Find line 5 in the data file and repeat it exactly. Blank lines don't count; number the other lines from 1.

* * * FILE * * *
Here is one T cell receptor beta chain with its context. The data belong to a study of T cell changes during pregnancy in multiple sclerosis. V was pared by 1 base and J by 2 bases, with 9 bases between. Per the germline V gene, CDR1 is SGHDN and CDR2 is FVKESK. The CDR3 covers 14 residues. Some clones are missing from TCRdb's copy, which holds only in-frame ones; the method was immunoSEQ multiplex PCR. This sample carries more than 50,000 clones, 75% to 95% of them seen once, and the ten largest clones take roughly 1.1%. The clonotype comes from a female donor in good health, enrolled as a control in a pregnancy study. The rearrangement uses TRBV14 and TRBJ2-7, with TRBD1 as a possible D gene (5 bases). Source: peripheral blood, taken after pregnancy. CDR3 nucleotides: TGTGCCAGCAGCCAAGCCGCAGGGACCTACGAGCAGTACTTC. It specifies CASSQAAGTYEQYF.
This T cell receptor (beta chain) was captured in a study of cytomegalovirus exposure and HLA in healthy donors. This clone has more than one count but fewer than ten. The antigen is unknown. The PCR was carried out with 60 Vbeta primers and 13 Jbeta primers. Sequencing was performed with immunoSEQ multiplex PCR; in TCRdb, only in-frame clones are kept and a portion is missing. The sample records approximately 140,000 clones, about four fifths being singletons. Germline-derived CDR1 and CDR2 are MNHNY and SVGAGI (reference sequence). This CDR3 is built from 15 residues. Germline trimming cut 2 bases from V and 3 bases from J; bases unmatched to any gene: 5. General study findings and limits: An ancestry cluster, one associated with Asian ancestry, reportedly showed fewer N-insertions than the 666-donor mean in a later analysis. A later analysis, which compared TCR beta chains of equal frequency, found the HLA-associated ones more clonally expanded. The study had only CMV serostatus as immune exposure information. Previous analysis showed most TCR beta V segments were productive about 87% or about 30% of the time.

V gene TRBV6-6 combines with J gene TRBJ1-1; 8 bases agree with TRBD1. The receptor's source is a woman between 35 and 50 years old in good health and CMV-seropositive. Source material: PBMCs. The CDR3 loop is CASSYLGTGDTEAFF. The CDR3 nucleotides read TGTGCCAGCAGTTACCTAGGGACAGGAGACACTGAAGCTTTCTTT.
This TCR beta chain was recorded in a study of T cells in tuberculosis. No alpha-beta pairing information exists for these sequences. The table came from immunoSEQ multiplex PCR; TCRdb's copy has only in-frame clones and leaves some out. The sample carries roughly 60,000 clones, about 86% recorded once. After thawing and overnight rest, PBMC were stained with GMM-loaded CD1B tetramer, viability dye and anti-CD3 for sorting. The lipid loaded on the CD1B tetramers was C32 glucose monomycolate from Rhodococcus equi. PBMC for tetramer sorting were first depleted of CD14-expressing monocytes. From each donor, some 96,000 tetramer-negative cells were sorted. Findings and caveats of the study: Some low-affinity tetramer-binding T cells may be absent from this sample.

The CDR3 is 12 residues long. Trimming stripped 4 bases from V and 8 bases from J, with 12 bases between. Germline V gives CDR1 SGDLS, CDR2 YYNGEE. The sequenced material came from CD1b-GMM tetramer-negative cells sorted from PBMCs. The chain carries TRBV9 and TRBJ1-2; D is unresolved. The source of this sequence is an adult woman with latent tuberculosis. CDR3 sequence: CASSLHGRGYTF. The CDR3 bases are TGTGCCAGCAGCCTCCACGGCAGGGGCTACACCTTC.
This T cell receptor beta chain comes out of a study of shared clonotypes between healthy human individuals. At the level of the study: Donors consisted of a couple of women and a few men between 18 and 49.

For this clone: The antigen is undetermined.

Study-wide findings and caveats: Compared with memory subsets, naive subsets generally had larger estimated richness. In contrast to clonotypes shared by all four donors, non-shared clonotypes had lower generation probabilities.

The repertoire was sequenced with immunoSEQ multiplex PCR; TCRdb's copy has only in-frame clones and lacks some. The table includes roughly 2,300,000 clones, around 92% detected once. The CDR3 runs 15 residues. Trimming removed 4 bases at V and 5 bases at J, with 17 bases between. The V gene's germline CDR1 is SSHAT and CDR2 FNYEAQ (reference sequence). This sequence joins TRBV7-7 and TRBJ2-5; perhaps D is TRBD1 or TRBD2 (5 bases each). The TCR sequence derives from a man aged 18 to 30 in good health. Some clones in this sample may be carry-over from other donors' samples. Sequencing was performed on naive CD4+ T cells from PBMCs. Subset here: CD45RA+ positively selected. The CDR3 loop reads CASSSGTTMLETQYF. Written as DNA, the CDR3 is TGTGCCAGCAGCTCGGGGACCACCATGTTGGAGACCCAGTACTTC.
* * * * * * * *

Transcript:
The CDR3 is 12 residues long. Trimming stripped 4 bases from V and 8 bases from J, with 12 bases between. Germline V gives CDR1 SGDLS, CDR2 YYNGEE. The sequenced material came from CD1b-GMM tetramer-negative cells sorted from PBMCs. The chain carries TRBV9 and TRBJ1-2; D is unresolved. The source of this sequence is an adult woman with latent tuberculosis. CDR3 sequence: CASSLHGRGYTF. The CDR3 bases are TGTGCCAGCAGCCTCCACGGCAGGGGCTACACCTTC.